Books are a great speech-language therapy tool. They can be used to target many different goals for a variety of ages and profiles. With books, children are given context for learning vocabulary, concepts and important story elements. Literacy-based therapy is not only more fun, but research also supports its use in teaching children with speech and language disorders:

  • Teaching story elements has been shown to improve oral language production and reading comprehension.
  • Teaching within a narrative context can make language learning less demanding, more meaningful and more authentic.
  • Students’ comprehension and story retelling/generation skills improved more with contextualized (literacy-based) intervention than decontextualized intervention.

Books can easily be incorporated into life at home, if they are not already a part of the daily routine. Just grab your or your child’s favorite book, or find a YouTube read aloud of it, and have your child help you read it! Be sure to pause throughout the book to talk about the pictures, make inferences about why events are happening and ask a few questions. Don’t be afraid to change the words to match your child’s level of understanding or interests.

My top three favorite winter books to use in speech-language therapy are:

  1. Sneezy the Snowman by Maureen Wright

A story about a cold and sneezy snowman who melts several times while trying to get warm. His human friends help him by rebuilding him and sharing their winter clothes.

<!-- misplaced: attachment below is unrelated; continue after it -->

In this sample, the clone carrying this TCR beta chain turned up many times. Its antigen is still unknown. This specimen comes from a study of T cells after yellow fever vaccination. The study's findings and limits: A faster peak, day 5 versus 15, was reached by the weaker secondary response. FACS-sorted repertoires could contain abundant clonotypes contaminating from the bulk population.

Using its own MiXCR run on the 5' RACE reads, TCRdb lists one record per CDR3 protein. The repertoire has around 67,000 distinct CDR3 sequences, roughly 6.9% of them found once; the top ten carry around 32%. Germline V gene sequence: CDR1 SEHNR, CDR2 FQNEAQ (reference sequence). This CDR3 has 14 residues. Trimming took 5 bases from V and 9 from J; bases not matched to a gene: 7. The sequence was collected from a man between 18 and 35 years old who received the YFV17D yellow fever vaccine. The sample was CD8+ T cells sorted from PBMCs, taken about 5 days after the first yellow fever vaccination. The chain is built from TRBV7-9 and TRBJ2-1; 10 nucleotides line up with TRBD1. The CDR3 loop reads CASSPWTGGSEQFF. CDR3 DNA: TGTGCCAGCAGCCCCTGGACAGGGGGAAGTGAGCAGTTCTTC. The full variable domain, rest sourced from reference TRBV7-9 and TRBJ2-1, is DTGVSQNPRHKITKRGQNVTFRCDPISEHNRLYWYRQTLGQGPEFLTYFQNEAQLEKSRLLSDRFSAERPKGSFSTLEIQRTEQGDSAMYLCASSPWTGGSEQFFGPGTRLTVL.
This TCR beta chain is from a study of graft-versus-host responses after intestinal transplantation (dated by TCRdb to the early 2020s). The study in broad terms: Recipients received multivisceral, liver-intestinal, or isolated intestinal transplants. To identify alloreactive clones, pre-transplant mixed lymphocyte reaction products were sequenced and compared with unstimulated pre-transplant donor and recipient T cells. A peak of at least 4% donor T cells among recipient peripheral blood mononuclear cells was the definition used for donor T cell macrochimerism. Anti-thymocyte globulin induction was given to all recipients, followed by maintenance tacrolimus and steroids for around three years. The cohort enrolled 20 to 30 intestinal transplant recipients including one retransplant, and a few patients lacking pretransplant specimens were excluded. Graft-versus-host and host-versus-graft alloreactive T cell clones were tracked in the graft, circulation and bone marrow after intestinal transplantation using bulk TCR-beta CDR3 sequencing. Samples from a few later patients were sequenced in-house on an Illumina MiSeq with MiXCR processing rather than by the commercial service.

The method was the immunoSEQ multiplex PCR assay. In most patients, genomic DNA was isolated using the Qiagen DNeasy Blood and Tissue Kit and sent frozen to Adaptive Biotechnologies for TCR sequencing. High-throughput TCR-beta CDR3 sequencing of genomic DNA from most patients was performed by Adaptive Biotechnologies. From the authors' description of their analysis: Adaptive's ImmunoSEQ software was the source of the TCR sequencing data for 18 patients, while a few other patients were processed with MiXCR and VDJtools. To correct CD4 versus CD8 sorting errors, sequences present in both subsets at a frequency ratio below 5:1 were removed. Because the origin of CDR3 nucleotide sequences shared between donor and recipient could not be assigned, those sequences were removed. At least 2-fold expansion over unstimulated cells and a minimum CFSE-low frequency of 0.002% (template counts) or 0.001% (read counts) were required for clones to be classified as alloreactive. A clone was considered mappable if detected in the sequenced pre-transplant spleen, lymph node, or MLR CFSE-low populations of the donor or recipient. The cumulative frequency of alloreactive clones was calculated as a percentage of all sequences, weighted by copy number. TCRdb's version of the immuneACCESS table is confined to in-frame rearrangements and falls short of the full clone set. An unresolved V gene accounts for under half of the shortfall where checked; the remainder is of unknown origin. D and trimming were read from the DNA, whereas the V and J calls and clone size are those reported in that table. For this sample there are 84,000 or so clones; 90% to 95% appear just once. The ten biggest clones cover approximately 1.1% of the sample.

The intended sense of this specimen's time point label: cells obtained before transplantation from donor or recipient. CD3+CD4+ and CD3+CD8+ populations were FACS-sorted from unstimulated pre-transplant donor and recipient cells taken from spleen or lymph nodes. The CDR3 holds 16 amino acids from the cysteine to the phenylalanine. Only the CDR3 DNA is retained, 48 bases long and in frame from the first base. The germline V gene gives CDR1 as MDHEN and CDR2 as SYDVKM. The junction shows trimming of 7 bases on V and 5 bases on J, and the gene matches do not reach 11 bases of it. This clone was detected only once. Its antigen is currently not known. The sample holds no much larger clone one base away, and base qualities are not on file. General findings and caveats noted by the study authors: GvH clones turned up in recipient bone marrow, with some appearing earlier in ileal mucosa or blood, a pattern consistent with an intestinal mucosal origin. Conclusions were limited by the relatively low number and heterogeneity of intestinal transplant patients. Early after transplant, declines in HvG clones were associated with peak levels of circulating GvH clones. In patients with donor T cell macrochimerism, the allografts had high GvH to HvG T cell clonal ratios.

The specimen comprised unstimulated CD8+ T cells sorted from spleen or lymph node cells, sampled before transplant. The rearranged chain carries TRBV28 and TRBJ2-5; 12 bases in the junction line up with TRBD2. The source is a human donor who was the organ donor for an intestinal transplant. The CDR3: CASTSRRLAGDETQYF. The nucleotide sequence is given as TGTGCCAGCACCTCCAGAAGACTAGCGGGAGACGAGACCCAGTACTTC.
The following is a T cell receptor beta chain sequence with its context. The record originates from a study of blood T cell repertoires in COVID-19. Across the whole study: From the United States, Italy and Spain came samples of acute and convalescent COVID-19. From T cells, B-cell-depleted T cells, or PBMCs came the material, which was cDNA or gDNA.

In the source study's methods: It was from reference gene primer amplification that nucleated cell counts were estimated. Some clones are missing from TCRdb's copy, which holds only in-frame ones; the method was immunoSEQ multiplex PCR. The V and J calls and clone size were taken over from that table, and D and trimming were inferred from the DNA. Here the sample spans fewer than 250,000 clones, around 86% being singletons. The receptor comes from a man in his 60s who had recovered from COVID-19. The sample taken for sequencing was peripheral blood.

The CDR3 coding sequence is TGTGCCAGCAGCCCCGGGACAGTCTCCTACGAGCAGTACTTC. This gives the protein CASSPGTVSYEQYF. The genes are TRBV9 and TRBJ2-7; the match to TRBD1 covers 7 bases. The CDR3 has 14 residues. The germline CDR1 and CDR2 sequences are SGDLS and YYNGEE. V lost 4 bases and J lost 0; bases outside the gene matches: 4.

Amazon: https://www.amazon.com/Sneezy-Snowman-Maureen-Wright/dp/1477810544

YouTube Read Aloud: https://youtu.be/iUsHnKSyDH0

Skills that I target and can be incorporated into shared book reading at home:

  • Producing subject-verb-object or complex sentences to talk about what is happening.
  • Predicting what will happen before and throughout reading (e.g., “Sneezy is drinking hot chocolate, what do you think will happen?”).
  • Answering detail (what, where, who, when) and inferential (why) questions.
  • Discussing story parts (e.g., characters, setting, problem, solution) and retelling the story.
  • Writing using different prompts, such as “My snowman melted because…” or “When I’m cold, I…”.
  1. The Mitten by Jan Brett

A traditional story about a boy whose grandmother knits him new mittens. He loses one mitten when he is outside playing, and many different animals climb inside to stay warm.

Amazon: https://www.amazon.com/Mitten-Jan-Brett/dp/0399231099